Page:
A cookie is a small text file written to a user’s hard drive that contains an identifying user number. The cookies do not contain any personal information about users. We use the cookie so users do not have to log in every time they use the service and the cookie will automatically expire if you do not visit the Mondaq website (or its affiliate sites) for 12 months. We also use the cookie to personalise a user's experience of the site (for example to show information specific to a user's region). As the Mondaq sites are fully personalised and cookies are essential to its core technology the site will function unpredictably with browsers that do not support cookies - or where cookies are disabled (in these circumstances we advise you to attempt to locate the information you require elsewhere on the web). However if you are concerned about the presence of a Mondaq cookie on your machine you can also choose to expire the cookie immediately (remove it) by selecting the 'Log Off' menu option as the last thing you do when you use the site.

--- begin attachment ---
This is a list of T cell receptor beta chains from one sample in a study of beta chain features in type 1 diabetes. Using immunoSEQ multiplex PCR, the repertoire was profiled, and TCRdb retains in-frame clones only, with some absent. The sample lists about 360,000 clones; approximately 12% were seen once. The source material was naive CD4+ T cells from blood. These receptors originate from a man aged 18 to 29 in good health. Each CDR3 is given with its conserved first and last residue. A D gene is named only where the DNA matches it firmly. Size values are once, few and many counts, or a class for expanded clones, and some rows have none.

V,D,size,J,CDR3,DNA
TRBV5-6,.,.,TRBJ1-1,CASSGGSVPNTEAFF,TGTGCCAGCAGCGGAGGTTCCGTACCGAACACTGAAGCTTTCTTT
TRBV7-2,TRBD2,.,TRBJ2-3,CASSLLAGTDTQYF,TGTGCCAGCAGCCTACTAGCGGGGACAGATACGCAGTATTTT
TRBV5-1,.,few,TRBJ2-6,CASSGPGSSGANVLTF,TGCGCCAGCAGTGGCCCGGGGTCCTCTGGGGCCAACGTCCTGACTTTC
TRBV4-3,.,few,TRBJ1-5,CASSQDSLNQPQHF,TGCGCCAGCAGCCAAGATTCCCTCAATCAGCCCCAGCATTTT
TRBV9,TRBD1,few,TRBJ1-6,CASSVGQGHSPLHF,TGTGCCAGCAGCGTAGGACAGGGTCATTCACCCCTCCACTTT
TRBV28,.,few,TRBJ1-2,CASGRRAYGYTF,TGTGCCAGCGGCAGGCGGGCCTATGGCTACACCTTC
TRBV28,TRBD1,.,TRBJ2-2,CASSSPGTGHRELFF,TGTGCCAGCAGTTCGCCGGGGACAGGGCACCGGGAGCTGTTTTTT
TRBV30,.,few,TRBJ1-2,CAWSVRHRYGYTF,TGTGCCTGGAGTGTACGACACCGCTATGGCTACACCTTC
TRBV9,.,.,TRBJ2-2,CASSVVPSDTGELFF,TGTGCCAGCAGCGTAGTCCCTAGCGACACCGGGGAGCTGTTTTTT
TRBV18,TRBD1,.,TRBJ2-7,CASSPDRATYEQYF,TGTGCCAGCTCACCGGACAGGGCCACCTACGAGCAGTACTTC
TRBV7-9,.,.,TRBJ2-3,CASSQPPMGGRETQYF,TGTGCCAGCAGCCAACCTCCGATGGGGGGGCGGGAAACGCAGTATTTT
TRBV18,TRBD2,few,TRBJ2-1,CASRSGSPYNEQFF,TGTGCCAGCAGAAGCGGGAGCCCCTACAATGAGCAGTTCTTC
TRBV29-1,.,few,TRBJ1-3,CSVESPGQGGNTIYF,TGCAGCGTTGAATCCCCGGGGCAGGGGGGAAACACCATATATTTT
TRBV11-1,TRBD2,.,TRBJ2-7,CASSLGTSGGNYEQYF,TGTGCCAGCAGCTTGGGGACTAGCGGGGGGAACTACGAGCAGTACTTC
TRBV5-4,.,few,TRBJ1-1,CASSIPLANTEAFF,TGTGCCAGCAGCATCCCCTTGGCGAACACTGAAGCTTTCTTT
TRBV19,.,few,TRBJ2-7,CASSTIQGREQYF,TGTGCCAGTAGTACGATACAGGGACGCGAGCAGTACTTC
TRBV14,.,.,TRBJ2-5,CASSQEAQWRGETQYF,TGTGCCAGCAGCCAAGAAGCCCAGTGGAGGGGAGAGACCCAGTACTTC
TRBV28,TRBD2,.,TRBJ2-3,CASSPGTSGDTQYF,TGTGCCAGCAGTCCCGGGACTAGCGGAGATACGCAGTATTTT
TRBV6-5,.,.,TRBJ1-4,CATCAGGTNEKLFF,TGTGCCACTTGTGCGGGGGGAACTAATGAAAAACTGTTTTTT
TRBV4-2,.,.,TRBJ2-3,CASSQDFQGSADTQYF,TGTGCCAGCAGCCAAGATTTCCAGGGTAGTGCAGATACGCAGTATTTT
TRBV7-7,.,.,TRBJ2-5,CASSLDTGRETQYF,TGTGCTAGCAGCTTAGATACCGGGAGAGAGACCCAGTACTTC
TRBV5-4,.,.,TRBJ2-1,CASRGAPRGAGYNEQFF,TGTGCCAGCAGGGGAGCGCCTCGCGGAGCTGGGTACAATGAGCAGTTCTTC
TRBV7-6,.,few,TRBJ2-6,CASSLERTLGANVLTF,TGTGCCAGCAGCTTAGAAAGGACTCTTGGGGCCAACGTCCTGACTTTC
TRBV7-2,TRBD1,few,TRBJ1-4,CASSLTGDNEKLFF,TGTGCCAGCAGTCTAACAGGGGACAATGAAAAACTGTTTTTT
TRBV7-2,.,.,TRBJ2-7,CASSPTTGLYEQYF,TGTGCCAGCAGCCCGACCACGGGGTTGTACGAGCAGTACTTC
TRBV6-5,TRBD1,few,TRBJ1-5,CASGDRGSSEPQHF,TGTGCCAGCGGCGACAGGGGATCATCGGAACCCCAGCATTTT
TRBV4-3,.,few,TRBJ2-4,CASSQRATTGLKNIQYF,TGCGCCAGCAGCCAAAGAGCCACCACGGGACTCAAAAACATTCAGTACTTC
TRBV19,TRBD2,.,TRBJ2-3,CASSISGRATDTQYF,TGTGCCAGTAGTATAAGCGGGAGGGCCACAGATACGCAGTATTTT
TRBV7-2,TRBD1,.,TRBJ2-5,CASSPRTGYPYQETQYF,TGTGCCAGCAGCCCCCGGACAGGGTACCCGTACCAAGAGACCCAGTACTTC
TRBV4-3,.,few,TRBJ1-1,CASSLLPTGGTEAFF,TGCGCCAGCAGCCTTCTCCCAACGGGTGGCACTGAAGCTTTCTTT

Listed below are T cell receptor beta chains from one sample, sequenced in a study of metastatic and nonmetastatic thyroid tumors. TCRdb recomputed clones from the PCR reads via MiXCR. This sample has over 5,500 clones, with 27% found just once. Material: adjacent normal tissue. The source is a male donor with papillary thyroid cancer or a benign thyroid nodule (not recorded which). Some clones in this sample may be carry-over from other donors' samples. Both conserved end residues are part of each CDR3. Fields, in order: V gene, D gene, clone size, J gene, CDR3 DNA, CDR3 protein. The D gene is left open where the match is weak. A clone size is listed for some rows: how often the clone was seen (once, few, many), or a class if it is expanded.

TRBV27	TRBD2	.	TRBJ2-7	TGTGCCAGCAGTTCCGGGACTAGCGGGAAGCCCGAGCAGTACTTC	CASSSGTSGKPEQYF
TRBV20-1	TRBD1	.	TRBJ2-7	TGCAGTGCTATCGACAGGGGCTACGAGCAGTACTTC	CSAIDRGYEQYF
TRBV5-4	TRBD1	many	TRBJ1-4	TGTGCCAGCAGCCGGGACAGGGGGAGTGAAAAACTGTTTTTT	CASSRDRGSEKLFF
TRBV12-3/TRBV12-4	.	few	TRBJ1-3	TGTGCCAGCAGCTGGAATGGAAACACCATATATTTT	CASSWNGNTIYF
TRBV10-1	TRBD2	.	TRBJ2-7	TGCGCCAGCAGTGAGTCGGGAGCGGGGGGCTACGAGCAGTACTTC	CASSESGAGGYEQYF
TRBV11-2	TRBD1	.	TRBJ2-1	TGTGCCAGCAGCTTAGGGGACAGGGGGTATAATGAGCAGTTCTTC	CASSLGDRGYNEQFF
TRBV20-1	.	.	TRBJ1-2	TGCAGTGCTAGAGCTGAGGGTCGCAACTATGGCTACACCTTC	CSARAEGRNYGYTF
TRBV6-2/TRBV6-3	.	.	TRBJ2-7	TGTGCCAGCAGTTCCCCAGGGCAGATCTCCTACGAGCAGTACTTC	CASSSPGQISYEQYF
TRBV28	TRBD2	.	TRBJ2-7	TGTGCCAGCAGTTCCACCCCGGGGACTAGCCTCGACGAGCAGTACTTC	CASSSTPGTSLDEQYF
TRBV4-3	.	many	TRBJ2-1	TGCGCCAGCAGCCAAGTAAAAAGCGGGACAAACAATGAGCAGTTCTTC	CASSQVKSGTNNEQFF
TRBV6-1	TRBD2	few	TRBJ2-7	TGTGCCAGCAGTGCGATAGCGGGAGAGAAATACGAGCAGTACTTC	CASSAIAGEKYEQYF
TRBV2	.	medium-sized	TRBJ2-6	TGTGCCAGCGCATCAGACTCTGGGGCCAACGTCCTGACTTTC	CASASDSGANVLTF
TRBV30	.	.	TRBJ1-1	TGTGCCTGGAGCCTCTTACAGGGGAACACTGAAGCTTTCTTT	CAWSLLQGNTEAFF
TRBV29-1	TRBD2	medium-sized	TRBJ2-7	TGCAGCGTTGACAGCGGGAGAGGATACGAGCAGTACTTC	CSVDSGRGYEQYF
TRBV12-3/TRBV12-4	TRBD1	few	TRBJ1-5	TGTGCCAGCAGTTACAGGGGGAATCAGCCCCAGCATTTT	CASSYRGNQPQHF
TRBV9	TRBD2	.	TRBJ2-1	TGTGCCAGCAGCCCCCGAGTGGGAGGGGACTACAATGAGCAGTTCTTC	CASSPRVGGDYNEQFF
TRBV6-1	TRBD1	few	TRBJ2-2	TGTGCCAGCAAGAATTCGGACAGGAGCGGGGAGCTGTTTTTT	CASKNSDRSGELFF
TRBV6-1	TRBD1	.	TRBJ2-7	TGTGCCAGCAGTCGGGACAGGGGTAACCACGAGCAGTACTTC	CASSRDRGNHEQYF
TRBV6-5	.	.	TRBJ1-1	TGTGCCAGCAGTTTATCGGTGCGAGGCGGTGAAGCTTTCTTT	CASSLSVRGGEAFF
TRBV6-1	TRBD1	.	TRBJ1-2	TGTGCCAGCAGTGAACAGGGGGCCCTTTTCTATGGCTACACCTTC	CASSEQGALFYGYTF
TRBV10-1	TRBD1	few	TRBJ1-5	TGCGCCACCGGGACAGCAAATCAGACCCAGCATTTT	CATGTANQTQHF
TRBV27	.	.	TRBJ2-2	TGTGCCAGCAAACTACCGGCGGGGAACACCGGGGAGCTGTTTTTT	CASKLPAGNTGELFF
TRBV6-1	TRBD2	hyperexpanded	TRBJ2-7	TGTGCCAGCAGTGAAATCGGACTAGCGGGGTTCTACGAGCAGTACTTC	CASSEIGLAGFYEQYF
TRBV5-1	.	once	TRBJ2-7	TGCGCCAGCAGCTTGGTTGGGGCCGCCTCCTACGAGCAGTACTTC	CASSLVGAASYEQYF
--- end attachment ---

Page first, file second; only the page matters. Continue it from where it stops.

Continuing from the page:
Some of our business partners may use cookies on our site (for example, advertisers). However, we have no access to or control over these cookies and we are not aware of any at present that do so.

Log Files

We use IP addresses to analyse trends, administer the site, track movement, and gather broad demographic information for aggregate use. IP addresses are not linked to personally identifiable information.


This web site contains links to other sites. Please be aware that Mondaq (or its affiliate sites) are not responsible for the privacy practices of such other sites. We encourage our users to be aware when they leave our site and to read the privacy statements of these third party sites. This privacy statement applies solely to information collected by this Web site.

Surveys & Contests

From time-to-time our site requests information from users via surveys or contests. Participation in these surveys or contests is completely voluntary and the user therefore has a choice whether or not to disclose any information requested. Information requested may include contact information (such as name and delivery address), and demographic information (such as postcode, age level). Contact information will be used to notify the winners and award prizes. Survey information will be used for purposes of monitoring or improving the functionality of the site.


If a user elects to use our referral service for informing a friend about our site, we ask them for the friend’s name and email address. Mondaq stores this information and may contact the friend to invite them to register with Mondaq, but they will not be contacted more than once. The friend may contact Mondaq to request the removal of this information from our database.